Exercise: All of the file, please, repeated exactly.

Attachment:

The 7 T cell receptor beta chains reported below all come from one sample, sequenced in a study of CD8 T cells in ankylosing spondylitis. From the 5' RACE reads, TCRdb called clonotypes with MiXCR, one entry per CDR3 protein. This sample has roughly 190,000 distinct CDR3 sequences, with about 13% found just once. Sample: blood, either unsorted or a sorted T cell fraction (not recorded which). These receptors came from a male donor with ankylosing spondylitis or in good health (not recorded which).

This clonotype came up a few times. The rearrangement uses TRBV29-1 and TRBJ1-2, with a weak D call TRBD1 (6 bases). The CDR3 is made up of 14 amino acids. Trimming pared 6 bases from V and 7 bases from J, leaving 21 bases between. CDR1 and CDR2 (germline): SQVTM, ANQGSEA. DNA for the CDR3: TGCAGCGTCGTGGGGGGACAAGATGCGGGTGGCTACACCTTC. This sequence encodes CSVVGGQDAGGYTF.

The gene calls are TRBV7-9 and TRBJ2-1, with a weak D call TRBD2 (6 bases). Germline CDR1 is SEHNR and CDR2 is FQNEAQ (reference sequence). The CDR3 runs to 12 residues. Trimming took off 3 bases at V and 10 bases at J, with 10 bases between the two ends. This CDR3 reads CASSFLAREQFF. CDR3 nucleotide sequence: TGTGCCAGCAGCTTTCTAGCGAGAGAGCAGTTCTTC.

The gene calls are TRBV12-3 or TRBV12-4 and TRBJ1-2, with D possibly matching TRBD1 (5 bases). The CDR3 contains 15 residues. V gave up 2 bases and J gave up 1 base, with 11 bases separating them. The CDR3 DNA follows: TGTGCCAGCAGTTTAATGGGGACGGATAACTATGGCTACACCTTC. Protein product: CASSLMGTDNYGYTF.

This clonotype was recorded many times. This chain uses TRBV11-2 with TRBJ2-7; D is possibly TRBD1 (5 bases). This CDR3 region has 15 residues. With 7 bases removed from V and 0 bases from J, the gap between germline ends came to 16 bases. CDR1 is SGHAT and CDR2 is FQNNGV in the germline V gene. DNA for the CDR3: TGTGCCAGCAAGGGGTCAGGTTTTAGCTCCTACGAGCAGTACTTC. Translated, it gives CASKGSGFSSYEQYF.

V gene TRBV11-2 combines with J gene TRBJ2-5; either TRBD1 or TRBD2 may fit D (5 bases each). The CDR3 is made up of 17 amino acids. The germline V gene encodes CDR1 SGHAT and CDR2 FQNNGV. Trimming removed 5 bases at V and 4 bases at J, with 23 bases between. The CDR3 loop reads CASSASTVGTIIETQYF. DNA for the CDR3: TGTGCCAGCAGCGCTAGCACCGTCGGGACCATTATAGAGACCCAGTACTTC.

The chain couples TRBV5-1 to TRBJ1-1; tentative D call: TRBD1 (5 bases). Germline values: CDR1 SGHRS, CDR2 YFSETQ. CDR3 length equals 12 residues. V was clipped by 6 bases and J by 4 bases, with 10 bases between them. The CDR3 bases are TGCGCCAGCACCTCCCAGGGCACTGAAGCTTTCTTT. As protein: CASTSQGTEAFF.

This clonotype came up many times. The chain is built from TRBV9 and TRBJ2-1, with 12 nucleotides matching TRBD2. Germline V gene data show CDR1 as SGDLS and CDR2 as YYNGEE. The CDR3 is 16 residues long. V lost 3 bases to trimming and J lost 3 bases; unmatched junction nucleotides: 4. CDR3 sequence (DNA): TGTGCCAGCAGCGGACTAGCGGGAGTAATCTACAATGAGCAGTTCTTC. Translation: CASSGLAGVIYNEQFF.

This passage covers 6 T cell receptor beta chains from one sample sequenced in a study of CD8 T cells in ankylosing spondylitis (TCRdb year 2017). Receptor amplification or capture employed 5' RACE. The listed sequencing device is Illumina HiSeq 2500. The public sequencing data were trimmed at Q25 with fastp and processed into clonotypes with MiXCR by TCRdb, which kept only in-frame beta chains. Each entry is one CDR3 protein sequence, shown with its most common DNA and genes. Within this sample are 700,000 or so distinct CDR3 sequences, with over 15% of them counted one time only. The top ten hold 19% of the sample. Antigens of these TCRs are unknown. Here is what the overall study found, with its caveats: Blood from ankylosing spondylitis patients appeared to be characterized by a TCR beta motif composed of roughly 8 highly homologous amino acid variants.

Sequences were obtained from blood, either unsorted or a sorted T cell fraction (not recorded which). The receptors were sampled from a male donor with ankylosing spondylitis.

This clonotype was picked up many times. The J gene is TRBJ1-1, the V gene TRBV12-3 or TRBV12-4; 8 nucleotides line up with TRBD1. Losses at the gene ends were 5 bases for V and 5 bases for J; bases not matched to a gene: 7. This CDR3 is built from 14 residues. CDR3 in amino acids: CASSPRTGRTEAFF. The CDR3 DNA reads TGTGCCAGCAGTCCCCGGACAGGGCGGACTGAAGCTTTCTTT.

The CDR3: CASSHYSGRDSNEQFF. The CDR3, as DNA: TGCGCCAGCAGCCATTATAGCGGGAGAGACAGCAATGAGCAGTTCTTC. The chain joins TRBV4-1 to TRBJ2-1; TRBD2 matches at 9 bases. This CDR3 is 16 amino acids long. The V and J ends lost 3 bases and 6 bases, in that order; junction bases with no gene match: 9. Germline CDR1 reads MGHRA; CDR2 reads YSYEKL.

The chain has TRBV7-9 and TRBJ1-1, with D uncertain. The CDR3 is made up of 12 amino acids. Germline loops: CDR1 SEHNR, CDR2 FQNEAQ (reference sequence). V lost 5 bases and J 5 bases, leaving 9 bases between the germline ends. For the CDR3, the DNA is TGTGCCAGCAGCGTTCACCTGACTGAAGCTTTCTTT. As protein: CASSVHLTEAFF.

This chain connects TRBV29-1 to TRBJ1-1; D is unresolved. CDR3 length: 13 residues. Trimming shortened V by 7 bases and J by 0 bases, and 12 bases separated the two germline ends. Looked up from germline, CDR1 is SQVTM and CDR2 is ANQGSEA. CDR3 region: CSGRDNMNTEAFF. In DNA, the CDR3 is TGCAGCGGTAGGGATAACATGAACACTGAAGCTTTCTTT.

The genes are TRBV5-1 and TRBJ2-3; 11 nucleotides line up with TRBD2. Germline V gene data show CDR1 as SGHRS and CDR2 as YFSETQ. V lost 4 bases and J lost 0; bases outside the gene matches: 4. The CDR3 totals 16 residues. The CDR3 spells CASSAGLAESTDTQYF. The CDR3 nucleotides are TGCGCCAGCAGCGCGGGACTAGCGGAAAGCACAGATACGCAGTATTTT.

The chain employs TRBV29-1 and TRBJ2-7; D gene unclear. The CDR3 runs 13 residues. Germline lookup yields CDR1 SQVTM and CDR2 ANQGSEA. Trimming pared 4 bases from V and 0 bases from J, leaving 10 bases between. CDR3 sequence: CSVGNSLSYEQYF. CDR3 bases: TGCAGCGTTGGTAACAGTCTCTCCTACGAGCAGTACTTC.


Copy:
The 7 T cell receptor beta chains reported below all come from one sample, sequenced in a study of CD8 T cells in ankylosing spondylitis. From the 5' RACE reads, TCRdb called clonotypes with MiXCR, one entry per CDR3 protein. This sample has roughly 190,000 distinct CDR3 sequences, with about 13% found just once. Sample: blood, either unsorted or a sorted T cell fraction (not recorded which). These receptors came from a male donor with ankylosing spondylitis or in good health (not recorded which).

This clonotype came up a few times. The rearrangement uses TRBV29-1 and TRBJ1-2, with a weak D call TRBD1 (6 bases). The CDR3 is made up of 14 amino acids. Trimming pared 6 bases from V and 7 bases from J, leaving 21 bases between. CDR1 and CDR2 (germline): SQVTM, ANQGSEA. DNA for the CDR3: TGCAGCGTCGTGGGGGGACAAGATGCGGGTGGCTACACCTTC. This sequence encodes CSVVGGQDAGGYTF.

The gene calls are TRBV7-9 and TRBJ2-1, with a weak D call TRBD2 (6 bases). Germline CDR1 is SEHNR and CDR2 is FQNEAQ (reference sequence). The CDR3 runs to 12 residues. Trimming took off 3 bases at V and 10 bases at J, with 10 bases between the two ends. This CDR3 reads CASSFLAREQFF. CDR3 nucleotide sequence: TGTGCCAGCAGCTTTCTAGCGAGAGAGCAGTTCTTC.

The gene calls are TRBV12-3 or TRBV12-4 and TRBJ1-2, with D possibly matching TRBD1 (5 bases). The CDR3 contains 15 residues. V gave up 2 bases and J gave up 1 base, with 11 bases separating them. The CDR3 DNA follows: TGTGCCAGCAGTTTAATGGGGACGGATAACTATGGCTACACCTTC. Protein product: CASSLMGTDNYGYTF.

This clonotype was recorded many times. This chain uses TRBV11-2 with TRBJ2-7; D is possibly TRBD1 (5 bases). This CDR3 region has 15 residues. With 7 bases removed from V and 0 bases from J, the gap between germline ends came to 16 bases. CDR1 is SGHAT and CDR2 is FQNNGV in the germline V gene. DNA for the CDR3: TGTGCCAGCAAGGGGTCAGGTTTTAGCTCCTACGAGCAGTACTTC. Translated, it gives CASKGSGFSSYEQYF.

V gene TRBV11-2 combines with J gene TRBJ2-5; either TRBD1 or TRBD2 may fit D (5 bases each). The CDR3 is made up of 17 amino acids. The germline V gene encodes CDR1 SGHAT and CDR2 FQNNGV. Trimming removed 5 bases at V and 4 bases at J, with 23 bases between. The CDR3 loop reads CASSASTVGTIIETQYF. DNA for the CDR3: TGTGCCAGCAGCGCTAGCACCGTCGGGACCATTATAGAGACCCAGTACTTC.

The chain couples TRBV5-1 to TRBJ1-1; tentative D call: TRBD1 (5 bases). Germline values: CDR1 SGHRS, CDR2 YFSETQ. CDR3 length equals 12 residues. V was clipped by 6 bases and J by 4 bases, with 10 bases between them. The CDR3 bases are TGCGCCAGCACCTCCCAGGGCACTGAAGCTTTCTTT. As protein: CASTSQGTEAFF.

This clonotype came up many times. The chain is built from TRBV9 and TRBJ2-1, with 12 nucleotides matching TRBD2. Germline V gene data show CDR1 as SGDLS and CDR2 as YYNGEE. The CDR3 is 16 residues long. V lost 3 bases to trimming and J lost 3 bases; unmatched junction nucleotides: 4. CDR3 sequence (DNA): TGTGCCAGCAGCGGACTAGCGGGAGTAATCTACAATGAGCAGTTCTTC. Translation: CASSGLAGVIYNEQFF.

This passage covers 6 T cell receptor beta chains from one sample sequenced in a study of CD8 T cells in ankylosing spondylitis (TCRdb year 2017). Receptor amplification or capture employed 5' RACE. The listed sequencing device is Illumina HiSeq 2500. The public sequencing data were trimmed at Q25 with fastp and processed into clonotypes with MiXCR by TCRdb, which kept only in-frame beta chains. Each entry is one CDR3 protein sequence, shown with its most common DNA and genes. Within this sample are 700,000 or so distinct CDR3 sequences, with over 15% of them counted one time only. The top ten hold 19% of the sample. Antigens of these TCRs are unknown. Here is what the overall study found, with its caveats: Blood from ankylosing spondylitis patients appeared to be characterized by a TCR beta motif composed of roughly 8 highly homologous amino acid variants.

Sequences were obtained from blood, either unsorted or a sorted T cell fraction (not recorded which). The receptors were sampled from a male donor with ankylosing spondylitis.

This clonotype was picked up many times. The J gene is TRBJ1-1, the V gene TRBV12-3 or TRBV12-4; 8 nucleotides line up with TRBD1. Losses at the gene ends were 5 bases for V and 5 bases for J; bases not matched to a gene: 7. This CDR3 is built from 14 residues. CDR3 in amino acids: CASSPRTGRTEAFF. The CDR3 DNA reads TGTGCCAGCAGTCCCCGGACAGGGCGGACTGAAGCTTTCTTT.

The CDR3: CASSHYSGRDSNEQFF. The CDR3, as DNA: TGCGCCAGCAGCCATTATAGCGGGAGAGACAGCAATGAGCAGTTCTTC. The chain joins TRBV4-1 to TRBJ2-1; TRBD2 matches at 9 bases. This CDR3 is 16 amino acids long. The V and J ends lost 3 bases and 6 bases, in that order; junction bases with no gene match: 9. Germline CDR1 reads MGHRA; CDR2 reads YSYEKL.

The chain has TRBV7-9 and TRBJ1-1, with D uncertain. The CDR3 is made up of 12 amino acids. Germline loops: CDR1 SEHNR, CDR2 FQNEAQ (reference sequence). V lost 5 bases and J 5 bases, leaving 9 bases between the germline ends. For the CDR3, the DNA is TGTGCCAGCAGCGTTCACCTGACTGAAGCTTTCTTT. As protein: CASSVHLTEAFF.

This chain connects TRBV29-1 to TRBJ1-1; D is unresolved. CDR3 length: 13 residues. Trimming shortened V by 7 bases and J by 0 bases, and 12 bases separated the two germline ends. Looked up from germline, CDR1 is SQVTM and CDR2 is ANQGSEA. CDR3 region: CSGRDNMNTEAFF. In DNA, the CDR3 is TGCAGCGGTAGGGATAACATGAACACTGAAGCTTTCTTT.

The genes are TRBV5-1 and TRBJ2-3; 11 nucleotides line up with TRBD2. Germline V gene data show CDR1 as SGHRS and CDR2 as YFSETQ. V lost 4 bases and J lost 0; bases outside the gene matches: 4. The CDR3 totals 16 residues. The CDR3 spells CASSAGLAESTDTQYF. The CDR3 nucleotides are TGCGCCAGCAGCGCGGGACTAGCGGAAAGCACAGATACGCAGTATTTT.

The chain employs TRBV29-1 and TRBJ2-7; D gene unclear. The CDR3 runs 13 residues. Germline lookup yields CDR1 SQVTM and CDR2 ANQGSEA. Trimming pared 4 bases from V and 0 bases from J, leaving 10 bases between. CDR3 sequence: CSVGNSLSYEQYF. CDR3 bases: TGCAGCGTTGGTAACAGTCTCTCCTACGAGCAGTACTTC.